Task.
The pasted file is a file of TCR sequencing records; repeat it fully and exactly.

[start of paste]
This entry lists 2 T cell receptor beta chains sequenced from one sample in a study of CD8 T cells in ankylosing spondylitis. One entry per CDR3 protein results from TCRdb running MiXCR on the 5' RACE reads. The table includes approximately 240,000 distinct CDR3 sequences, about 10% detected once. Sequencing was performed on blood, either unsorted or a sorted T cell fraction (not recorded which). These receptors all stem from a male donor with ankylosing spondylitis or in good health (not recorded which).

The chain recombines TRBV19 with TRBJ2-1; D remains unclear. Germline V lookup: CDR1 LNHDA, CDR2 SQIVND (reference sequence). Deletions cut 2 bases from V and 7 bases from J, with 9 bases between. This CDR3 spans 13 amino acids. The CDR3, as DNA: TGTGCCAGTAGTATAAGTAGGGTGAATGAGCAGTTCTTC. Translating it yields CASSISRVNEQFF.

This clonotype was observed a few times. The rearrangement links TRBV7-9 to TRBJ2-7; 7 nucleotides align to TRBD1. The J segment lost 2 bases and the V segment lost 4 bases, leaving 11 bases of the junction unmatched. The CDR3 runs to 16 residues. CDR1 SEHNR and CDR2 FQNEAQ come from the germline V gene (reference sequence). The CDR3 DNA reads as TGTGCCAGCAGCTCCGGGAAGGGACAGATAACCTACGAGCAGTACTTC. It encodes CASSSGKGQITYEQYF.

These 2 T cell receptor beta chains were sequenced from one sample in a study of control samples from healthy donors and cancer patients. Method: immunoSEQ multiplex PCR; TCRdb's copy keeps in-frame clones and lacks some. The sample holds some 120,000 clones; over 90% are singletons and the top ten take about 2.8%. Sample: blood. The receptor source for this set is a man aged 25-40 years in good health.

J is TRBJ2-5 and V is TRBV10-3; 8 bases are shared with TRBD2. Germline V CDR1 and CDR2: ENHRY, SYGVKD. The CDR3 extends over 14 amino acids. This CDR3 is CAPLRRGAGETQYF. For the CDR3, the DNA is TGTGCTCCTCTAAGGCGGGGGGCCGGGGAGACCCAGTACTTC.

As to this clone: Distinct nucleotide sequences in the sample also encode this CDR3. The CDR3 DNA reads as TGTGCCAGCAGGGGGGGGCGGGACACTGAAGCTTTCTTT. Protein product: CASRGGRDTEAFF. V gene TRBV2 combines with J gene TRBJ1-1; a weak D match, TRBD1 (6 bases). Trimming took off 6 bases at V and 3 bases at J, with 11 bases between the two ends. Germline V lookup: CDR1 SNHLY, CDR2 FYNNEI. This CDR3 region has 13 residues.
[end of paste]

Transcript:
This entry lists 2 T cell receptor beta chains sequenced from one sample in a study of CD8 T cells in ankylosing spondylitis. One entry per CDR3 protein results from TCRdb running MiXCR on the 5' RACE reads. The table includes approximately 240,000 distinct CDR3 sequences, about 10% detected once. Sequencing was performed on blood, either unsorted or a sorted T cell fraction (not recorded which). These receptors all stem from a male donor with ankylosing spondylitis or in good health (not recorded which).

The chain recombines TRBV19 with TRBJ2-1; D remains unclear. Germline V lookup: CDR1 LNHDA, CDR2 SQIVND (reference sequence). Deletions cut 2 bases from V and 7 bases from J, with 9 bases between. This CDR3 spans 13 amino acids. The CDR3, as DNA: TGTGCCAGTAGTATAAGTAGGGTGAATGAGCAGTTCTTC. Translating it yields CASSISRVNEQFF.

This clonotype was observed a few times. The rearrangement links TRBV7-9 to TRBJ2-7; 7 nucleotides align to TRBD1. The J segment lost 2 bases and the V segment lost 4 bases, leaving 11 bases of the junction unmatched. The CDR3 runs to 16 residues. CDR1 SEHNR and CDR2 FQNEAQ come from the germline V gene (reference sequence). The CDR3 DNA reads as TGTGCCAGCAGCTCCGGGAAGGGACAGATAACCTACGAGCAGTACTTC. It encodes CASSSGKGQITYEQYF.

These 2 T cell receptor beta chains were sequenced from one sample in a study of control samples from healthy donors and cancer patients. Method: immunoSEQ multiplex PCR; TCRdb's copy keeps in-frame clones and lacks some. The sample holds some 120,000 clones; over 90% are singletons and the top ten take about 2.8%. Sample: blood. The receptor source for this set is a man aged 25-40 years in good health.

J is TRBJ2-5 and V is TRBV10-3; 8 bases are shared with TRBD2. Germline V CDR1 and CDR2: ENHRY, SYGVKD. The CDR3 extends over 14 amino acids. This CDR3 is CAPLRRGAGETQYF. For the CDR3, the DNA is TGTGCTCCTCTAAGGCGGGGGGCCGGGGAGACCCAGTACTTC.

As to this clone: Distinct nucleotide sequences in the sample also encode this CDR3. The CDR3 DNA reads as TGTGCCAGCAGGGGGGGGCGGGACACTGAAGCTTTCTTT. Protein product: CASRGGRDTEAFF. V gene TRBV2 combines with J gene TRBJ1-1; a weak D match, TRBD1 (6 bases). Trimming took off 6 bases at V and 3 bases at J, with 11 bases between the two ends. Germline V lookup: CDR1 SNHLY, CDR2 FYNNEI. This CDR3 region has 13 residues.